Angel of Greenwood

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Modern Age

Angel of Greenwood
Author: Pink, Randi
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Time Period: Modern Age
Time Frame: 1921
Geographic Area: North America
Country: United States
Topics: Tulsa Race Massacre, Civil Rights
Genre: Fiction
Reading Age: Young Adult, Adult
Format: Novel
Published: 2021

American History > Modern Age > African American History

A piercing, unforgettable love story set in Greenwood, Oklahoma, also known as the “Black Wall Street,” and against the Tulsa Race Massacre of 1921.

Isaiah Wilson is, on the surface, a town troublemaker, but is hiding that he is an avid reader and secret poet, never leaving home without his journal. Angel Hill is a loner, mostly disregarded by her peers as a goody-goody. Her father is dying, and her family’s financial situation is in turmoil.

Though they’ve attended the same schools, Isaiah never noticed Angel as anything but a dorky, Bible-toting church girl. Then their English teacher offers them a job on her mobile library, a three-wheel, two-seater bike. Angel can’t turn down the money and Isaiah is soon eager to be in such close quarters with Angel every afternoon.

But life changes on May 31, 1921, when a vicious white mob storms the Black community of Greenwood, leaving the town destroyed and thousands of residents displaced. Only then, Isaiah, Angel, and their peers realize who their real enemies are.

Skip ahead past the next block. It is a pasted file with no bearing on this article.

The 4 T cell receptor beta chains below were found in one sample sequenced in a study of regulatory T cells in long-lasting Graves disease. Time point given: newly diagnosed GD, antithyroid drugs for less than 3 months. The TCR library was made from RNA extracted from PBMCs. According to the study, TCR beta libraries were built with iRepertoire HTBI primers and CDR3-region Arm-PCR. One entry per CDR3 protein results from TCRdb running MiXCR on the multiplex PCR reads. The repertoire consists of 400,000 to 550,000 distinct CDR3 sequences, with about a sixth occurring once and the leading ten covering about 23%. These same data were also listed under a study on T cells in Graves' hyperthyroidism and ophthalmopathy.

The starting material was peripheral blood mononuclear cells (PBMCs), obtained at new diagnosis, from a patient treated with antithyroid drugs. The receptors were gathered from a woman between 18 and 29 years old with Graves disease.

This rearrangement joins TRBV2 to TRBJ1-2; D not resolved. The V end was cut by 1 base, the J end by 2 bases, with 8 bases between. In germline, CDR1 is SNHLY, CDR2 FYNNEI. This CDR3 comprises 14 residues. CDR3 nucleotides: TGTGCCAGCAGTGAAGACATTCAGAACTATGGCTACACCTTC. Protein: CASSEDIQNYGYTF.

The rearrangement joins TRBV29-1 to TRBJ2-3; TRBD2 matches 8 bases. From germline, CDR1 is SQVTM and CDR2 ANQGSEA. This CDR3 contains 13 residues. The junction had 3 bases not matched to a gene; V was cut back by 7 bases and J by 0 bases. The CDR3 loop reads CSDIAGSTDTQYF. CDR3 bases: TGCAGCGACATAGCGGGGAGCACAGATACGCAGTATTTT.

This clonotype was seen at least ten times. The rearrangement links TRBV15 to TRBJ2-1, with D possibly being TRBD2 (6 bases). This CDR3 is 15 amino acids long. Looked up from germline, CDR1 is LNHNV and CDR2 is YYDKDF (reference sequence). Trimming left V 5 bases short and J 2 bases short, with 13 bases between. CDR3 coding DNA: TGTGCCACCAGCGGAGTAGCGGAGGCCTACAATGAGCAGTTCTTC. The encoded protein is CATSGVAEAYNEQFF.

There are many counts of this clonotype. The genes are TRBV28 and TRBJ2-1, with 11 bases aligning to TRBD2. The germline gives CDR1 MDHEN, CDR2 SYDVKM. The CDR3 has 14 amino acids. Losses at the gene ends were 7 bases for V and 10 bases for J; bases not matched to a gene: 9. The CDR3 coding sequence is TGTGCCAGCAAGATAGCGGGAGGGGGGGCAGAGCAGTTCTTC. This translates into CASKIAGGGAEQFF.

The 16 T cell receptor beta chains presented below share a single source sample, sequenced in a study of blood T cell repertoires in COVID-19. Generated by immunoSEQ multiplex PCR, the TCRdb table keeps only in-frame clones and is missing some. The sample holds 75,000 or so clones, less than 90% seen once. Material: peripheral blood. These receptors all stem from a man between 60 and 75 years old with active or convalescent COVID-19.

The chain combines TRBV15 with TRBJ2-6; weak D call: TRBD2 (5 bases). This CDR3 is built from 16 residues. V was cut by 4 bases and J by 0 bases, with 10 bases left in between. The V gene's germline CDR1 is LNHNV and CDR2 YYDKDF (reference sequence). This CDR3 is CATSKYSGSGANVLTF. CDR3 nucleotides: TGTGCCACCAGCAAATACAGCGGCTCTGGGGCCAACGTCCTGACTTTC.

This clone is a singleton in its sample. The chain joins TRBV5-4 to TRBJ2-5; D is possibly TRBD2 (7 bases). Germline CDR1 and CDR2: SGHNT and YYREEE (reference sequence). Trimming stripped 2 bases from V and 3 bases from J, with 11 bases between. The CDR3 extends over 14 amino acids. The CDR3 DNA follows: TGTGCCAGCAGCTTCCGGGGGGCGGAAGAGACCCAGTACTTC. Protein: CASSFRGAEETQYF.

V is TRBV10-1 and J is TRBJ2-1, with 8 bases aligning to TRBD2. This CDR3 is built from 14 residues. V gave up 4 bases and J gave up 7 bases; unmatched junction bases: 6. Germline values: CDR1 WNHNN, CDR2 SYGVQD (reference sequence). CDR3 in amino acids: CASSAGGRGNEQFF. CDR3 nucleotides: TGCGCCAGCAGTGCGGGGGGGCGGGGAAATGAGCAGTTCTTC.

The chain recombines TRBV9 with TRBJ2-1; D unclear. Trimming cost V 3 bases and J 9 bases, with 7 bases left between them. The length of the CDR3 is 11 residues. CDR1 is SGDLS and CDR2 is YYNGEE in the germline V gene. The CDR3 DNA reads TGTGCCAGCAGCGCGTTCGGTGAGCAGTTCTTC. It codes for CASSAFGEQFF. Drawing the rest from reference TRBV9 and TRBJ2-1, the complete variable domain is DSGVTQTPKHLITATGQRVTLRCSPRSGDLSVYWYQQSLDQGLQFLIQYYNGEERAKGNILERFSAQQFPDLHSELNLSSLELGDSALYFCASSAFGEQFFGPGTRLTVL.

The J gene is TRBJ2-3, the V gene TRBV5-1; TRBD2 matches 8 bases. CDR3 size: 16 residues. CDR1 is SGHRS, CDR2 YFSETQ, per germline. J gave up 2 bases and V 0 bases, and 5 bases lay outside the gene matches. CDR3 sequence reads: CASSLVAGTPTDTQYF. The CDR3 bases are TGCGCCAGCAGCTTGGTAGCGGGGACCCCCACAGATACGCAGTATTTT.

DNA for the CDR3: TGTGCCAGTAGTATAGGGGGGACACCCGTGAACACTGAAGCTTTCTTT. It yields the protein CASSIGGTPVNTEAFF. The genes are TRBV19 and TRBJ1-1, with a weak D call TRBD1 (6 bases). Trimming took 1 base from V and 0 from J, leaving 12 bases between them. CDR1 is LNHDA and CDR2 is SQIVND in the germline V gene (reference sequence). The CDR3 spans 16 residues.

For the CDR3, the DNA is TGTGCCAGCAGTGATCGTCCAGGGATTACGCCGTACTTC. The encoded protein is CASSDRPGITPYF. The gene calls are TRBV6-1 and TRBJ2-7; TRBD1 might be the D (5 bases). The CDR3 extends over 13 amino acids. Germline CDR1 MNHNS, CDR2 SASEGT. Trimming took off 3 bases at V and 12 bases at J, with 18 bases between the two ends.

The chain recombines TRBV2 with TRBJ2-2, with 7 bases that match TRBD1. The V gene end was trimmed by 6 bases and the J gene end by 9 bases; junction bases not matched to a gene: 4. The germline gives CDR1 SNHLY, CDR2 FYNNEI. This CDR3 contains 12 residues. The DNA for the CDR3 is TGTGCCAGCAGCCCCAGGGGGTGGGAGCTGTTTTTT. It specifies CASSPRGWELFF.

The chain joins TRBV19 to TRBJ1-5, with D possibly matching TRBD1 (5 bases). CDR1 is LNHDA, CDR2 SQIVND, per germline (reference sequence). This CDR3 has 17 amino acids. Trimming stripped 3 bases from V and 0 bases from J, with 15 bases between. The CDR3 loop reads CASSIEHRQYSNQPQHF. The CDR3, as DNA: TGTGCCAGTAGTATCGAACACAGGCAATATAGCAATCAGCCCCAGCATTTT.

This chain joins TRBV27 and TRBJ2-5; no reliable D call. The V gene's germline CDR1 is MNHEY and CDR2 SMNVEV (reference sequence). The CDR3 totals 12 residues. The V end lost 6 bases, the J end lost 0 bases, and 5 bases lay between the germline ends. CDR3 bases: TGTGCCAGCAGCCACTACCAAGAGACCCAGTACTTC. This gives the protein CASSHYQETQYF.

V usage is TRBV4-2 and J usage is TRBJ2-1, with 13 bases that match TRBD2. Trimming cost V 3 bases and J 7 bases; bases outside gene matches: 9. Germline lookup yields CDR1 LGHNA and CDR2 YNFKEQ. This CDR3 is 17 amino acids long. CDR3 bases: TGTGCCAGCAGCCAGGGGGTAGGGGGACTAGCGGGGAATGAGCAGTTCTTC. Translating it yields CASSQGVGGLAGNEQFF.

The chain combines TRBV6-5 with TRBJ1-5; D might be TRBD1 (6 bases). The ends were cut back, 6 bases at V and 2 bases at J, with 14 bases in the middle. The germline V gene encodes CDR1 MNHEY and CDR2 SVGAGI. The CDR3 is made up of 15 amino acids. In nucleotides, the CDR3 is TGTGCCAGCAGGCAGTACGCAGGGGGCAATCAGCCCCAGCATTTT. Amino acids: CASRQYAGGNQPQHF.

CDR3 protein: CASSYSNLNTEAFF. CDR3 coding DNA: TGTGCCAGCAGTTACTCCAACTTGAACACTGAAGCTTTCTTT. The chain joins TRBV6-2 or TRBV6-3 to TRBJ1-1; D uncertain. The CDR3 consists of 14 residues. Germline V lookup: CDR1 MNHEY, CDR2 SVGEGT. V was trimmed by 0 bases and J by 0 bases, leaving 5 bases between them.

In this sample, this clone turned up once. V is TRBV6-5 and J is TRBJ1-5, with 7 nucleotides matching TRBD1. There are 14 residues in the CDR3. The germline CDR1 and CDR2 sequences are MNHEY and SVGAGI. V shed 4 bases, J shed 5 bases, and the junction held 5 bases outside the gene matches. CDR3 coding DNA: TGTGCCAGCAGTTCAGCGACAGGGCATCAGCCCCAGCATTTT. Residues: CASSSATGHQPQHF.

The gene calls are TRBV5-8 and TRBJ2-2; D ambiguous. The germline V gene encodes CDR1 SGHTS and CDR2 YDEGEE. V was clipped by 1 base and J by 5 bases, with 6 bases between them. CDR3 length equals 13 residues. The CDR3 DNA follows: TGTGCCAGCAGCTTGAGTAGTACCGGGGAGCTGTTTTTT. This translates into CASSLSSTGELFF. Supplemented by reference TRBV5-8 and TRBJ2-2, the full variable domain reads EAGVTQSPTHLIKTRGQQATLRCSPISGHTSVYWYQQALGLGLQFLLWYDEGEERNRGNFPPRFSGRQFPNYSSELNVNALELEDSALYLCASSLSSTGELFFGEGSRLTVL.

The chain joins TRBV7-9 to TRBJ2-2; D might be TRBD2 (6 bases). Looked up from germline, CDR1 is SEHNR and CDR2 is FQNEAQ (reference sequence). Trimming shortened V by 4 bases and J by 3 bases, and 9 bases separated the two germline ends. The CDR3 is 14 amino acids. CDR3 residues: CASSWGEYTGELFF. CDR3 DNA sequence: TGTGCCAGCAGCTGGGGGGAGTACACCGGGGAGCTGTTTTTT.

Emily's Review

Powerful and beautifully written - I really enjoyed this book.

Angel of Greenwood is a dual perspective novel, following Angel and Isaiah and their growing relationship in 1921. Tulsa, OK is segregated and Greenwood is the black side of town. It's a thriving city, known as Black Wall Street. They pride themselves on being able to self-govern and thrive, despite being segregated. Angel is a dancer, who looks up to Booker T. Washington and believes she was put on earth to help people. Isaiah is a poet, inspired by his hero, WEB du Bois, and he believes they should be fighting for their right to be equal with whites. I loved the poetry, the quotes from both men, and their spirited debates over which was the right way. This story was surprisingly tender and lyrical, considering the content, and I loved that.

I didn't learn about the Tulsa Race Wars until I was an adult, so I think it's fantastic that this is a YA novel. I hope that more people will be able to learn about this ugly event in our not that distant history.

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